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New tech puts interactive apps on car windows

The days of calling “shotgun” for that all-important front passenger seat could be at an end, as General Motors is pushing for development of some new technology that could allow backseat passengers to have all the fun.

As part of their “Windows of Opportunity” project, GM challenged researchers and students at Bezalel Academy of Art and Design in Israel to come up with ways to give backseat passengers a more enriching experience on the road. And rise to the challenge they did, creating an entire set of apps that use interactive display windows to make road trips an educational, fun, and yes, social experience.

“Traditionally, the use of interactive displays in cars has been limited to the driver and front passenger, but we see an opportunity to provide a technology interface designed specifically for rear seat passengers,” said Tom Seder, a lab group manager for GM Research & Development. “Advanced windows that are capable of responding to vehicle speed and location could augment real world views with interactive enhancements to provide entertainment and educational value.”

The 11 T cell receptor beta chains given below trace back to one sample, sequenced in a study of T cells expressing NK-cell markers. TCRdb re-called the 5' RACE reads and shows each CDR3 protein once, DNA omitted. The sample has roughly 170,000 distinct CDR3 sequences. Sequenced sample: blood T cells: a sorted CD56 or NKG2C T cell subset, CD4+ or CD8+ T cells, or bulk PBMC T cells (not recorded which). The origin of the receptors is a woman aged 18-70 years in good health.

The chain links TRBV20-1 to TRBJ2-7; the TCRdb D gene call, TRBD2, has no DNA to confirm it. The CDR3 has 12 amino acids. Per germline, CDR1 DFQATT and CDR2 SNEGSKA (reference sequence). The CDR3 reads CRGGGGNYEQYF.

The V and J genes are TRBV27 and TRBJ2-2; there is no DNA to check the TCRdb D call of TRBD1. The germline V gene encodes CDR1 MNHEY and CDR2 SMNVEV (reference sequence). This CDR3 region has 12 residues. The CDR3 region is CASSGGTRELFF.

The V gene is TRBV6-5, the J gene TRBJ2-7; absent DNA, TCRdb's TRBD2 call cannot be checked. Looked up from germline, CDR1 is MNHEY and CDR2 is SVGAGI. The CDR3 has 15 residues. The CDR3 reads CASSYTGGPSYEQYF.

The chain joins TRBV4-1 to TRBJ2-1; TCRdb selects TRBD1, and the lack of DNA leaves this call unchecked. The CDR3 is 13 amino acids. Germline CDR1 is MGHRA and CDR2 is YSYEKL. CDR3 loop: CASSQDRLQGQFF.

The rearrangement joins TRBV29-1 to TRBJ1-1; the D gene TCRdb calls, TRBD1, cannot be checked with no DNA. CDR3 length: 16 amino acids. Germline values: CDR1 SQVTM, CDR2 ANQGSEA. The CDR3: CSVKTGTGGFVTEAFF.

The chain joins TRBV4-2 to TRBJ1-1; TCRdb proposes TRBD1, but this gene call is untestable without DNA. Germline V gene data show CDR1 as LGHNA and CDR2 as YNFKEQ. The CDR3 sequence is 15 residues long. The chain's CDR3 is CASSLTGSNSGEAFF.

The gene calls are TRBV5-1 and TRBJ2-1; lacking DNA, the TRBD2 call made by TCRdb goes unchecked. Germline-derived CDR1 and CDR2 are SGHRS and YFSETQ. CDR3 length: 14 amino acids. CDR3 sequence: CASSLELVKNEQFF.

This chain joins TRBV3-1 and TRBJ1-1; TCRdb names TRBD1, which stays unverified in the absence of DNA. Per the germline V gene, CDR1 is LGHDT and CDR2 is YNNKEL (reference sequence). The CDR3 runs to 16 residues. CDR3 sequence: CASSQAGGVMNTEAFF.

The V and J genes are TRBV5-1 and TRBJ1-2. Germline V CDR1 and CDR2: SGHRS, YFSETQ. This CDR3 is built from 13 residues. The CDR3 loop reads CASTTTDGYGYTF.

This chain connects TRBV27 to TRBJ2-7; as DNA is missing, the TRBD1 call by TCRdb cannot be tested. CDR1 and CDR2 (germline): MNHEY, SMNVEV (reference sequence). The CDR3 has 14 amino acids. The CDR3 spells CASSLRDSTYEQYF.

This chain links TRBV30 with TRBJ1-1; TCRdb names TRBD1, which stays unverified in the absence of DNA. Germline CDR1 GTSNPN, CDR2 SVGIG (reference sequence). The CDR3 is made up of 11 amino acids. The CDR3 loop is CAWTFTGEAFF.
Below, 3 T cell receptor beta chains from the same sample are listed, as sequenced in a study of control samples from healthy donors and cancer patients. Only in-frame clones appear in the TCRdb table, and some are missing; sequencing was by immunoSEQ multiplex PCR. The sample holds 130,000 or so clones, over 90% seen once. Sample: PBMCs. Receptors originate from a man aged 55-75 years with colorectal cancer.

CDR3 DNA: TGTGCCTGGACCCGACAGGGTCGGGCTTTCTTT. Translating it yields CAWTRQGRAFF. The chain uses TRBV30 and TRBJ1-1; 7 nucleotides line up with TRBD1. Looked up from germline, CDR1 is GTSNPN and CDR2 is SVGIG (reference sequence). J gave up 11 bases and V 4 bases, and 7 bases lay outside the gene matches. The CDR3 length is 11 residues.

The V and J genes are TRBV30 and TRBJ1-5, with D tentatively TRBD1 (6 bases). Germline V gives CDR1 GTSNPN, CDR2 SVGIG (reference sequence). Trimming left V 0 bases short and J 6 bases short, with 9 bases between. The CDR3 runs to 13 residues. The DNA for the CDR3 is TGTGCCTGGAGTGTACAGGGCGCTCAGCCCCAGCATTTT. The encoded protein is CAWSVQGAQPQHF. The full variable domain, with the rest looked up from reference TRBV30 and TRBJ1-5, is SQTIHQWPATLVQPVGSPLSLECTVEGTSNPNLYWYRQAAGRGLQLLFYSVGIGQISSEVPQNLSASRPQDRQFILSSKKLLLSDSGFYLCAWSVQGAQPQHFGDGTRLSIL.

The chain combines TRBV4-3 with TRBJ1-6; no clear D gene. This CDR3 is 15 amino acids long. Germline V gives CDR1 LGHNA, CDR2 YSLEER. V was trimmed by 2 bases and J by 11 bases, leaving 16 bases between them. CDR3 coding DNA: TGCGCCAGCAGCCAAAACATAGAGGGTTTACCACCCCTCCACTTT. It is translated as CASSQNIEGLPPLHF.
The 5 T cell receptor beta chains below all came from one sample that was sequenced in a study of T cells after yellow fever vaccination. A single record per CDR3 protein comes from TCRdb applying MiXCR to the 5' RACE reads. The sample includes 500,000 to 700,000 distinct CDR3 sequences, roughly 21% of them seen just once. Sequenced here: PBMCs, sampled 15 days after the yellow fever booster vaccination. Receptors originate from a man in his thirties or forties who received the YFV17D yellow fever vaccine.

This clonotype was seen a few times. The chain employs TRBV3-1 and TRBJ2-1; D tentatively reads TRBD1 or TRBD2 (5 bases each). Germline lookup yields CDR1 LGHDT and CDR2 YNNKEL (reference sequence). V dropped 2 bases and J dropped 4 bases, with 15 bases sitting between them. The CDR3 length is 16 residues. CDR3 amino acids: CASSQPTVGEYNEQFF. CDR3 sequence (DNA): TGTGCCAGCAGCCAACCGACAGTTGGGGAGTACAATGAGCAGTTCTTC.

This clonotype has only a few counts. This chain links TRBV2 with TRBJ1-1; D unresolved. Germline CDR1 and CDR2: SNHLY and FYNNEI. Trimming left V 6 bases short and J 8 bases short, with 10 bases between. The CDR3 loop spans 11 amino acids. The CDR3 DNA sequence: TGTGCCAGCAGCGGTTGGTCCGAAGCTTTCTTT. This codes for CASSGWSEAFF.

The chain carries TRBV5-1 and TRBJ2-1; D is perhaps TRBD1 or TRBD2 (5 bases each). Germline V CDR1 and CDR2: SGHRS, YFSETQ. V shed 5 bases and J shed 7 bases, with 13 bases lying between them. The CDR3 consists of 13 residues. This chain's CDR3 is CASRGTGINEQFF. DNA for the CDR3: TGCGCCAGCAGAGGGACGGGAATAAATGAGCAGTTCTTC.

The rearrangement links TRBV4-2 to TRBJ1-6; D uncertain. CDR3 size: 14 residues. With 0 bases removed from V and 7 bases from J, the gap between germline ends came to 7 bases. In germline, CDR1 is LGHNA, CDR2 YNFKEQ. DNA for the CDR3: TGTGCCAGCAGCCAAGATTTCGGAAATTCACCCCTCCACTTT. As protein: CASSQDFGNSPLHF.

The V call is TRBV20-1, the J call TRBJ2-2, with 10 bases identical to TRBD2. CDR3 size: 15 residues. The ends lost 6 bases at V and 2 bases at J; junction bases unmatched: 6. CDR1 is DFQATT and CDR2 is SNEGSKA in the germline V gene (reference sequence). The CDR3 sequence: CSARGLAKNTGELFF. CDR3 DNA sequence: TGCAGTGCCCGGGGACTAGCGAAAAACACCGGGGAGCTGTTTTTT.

The video below shows some of the fancy apps that the Bezalel Academy team developed:

Some of the apps being developed include:

Otto, an animated character projected over passing scenery that responds to real-time car performance, weather and landscape. With Otto, passengers can learn about their environment in fun, playful ways.

Foofu, an app that allows passengers to create, explore and discover through finger drawing on window steam.

Spindow, an app that provides its users a peek into other users’ windows around the globe in real time.

Pond, an app that allows passengers to stream and share music with other cars on the road, downloads favorite tracks, and share messages with other passengers on the road.

While GM has no plans at this point to put the interactive display windows into production, if they did start doing so, the tech is available. In fact, you might have seen it in use already in a recent film.

If such interactive windows were put into automotive production they likely would use electronically charged “smart glass” technology, which is capable of variable states of translucence and transparency, and can reflect projected images. Smart glass is increasingly used in architectural and display applications, but outside of movies like Mission Impossible: Ghost Protocol is rarely seen in cars.

And with that, suddenly the kids are fighting over who gets to sit in the back seat.

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